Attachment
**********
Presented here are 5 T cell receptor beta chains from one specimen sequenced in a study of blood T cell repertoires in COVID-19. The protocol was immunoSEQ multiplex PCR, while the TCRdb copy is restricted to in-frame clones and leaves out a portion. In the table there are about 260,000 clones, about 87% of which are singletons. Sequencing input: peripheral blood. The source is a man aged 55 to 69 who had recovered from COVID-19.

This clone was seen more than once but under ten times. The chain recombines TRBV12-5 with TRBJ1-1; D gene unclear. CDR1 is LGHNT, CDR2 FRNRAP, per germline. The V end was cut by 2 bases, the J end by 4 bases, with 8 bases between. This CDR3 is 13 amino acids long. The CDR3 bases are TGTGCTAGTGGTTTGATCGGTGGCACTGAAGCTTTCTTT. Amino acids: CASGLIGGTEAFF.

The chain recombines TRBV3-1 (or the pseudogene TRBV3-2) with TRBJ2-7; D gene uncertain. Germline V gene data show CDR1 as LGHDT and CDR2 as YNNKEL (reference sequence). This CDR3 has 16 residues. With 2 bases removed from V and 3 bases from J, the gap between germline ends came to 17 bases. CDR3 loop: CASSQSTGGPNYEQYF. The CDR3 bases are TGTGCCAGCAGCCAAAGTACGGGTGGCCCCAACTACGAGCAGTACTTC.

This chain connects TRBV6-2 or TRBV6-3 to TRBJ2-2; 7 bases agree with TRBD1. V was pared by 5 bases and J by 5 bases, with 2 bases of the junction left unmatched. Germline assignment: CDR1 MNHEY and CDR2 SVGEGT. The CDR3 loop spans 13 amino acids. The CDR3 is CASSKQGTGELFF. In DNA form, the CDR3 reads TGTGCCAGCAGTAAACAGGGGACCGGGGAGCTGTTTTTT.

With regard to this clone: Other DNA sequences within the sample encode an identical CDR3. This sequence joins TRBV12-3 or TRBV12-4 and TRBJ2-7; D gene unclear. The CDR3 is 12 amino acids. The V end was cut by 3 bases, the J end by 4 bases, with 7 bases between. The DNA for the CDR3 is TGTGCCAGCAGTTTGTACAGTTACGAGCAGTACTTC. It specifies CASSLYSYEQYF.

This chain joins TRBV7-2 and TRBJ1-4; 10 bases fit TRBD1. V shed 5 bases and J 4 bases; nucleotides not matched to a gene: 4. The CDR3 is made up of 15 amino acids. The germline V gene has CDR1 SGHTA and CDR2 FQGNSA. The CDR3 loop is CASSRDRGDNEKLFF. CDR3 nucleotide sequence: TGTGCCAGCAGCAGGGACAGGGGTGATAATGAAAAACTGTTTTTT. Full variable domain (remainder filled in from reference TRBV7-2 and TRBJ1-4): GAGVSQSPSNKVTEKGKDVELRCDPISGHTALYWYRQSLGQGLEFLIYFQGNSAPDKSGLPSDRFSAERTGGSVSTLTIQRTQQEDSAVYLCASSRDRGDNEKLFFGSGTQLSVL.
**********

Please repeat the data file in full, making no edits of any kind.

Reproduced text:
Presented here are 5 T cell receptor beta chains from one specimen sequenced in a study of blood T cell repertoires in COVID-19. The protocol was immunoSEQ multiplex PCR, while the TCRdb copy is restricted to in-frame clones and leaves out a portion. In the table there are about 260,000 clones, about 87% of which are singletons. Sequencing input: peripheral blood. The source is a man aged 55 to 69 who had recovered from COVID-19.

This clone was seen more than once but under ten times. The chain recombines TRBV12-5 with TRBJ1-1; D gene unclear. CDR1 is LGHNT, CDR2 FRNRAP, per germline. The V end was cut by 2 bases, the J end by 4 bases, with 8 bases between. This CDR3 is 13 amino acids long. The CDR3 bases are TGTGCTAGTGGTTTGATCGGTGGCACTGAAGCTTTCTTT. Amino acids: CASGLIGGTEAFF.

The chain recombines TRBV3-1 (or the pseudogene TRBV3-2) with TRBJ2-7; D gene uncertain. Germline V gene data show CDR1 as LGHDT and CDR2 as YNNKEL (reference sequence). This CDR3 has 16 residues. With 2 bases removed from V and 3 bases from J, the gap between germline ends came to 17 bases. CDR3 loop: CASSQSTGGPNYEQYF. The CDR3 bases are TGTGCCAGCAGCCAAAGTACGGGTGGCCCCAACTACGAGCAGTACTTC.

This chain connects TRBV6-2 or TRBV6-3 to TRBJ2-2; 7 bases agree with TRBD1. V was pared by 5 bases and J by 5 bases, with 2 bases of the junction left unmatched. Germline assignment: CDR1 MNHEY and CDR2 SVGEGT. The CDR3 loop spans 13 amino acids. The CDR3 is CASSKQGTGELFF. In DNA form, the CDR3 reads TGTGCCAGCAGTAAACAGGGGACCGGGGAGCTGTTTTTT.

With regard to this clone: Other DNA sequences within the sample encode an identical CDR3. This sequence joins TRBV12-3 or TRBV12-4 and TRBJ2-7; D gene unclear. The CDR3 is 12 amino acids. The V end was cut by 3 bases, the J end by 4 bases, with 7 bases between. The DNA for the CDR3 is TGTGCCAGCAGTTTGTACAGTTACGAGCAGTACTTC. It specifies CASSLYSYEQYF.

This chain joins TRBV7-2 and TRBJ1-4; 10 bases fit TRBD1. V shed 5 bases and J 4 bases; nucleotides not matched to a gene: 4. The CDR3 is made up of 15 amino acids. The germline V gene has CDR1 SGHTA and CDR2 FQGNSA. The CDR3 loop is CASSRDRGDNEKLFF. CDR3 nucleotide sequence: TGTGCCAGCAGCAGGGACAGGGGTGATAATGAAAAACTGTTTTTT. Full variable domain (remainder filled in from reference TRBV7-2 and TRBJ1-4): GAGVSQSPSNKVTEKGKDVELRCDPISGHTALYWYRQSLGQGLEFLIYFQGNSAPDKSGLPSDRFSAERTGGSVSTLTIQRTQQEDSAVYLCASSRDRGDNEKLFFGSGTQLSVL.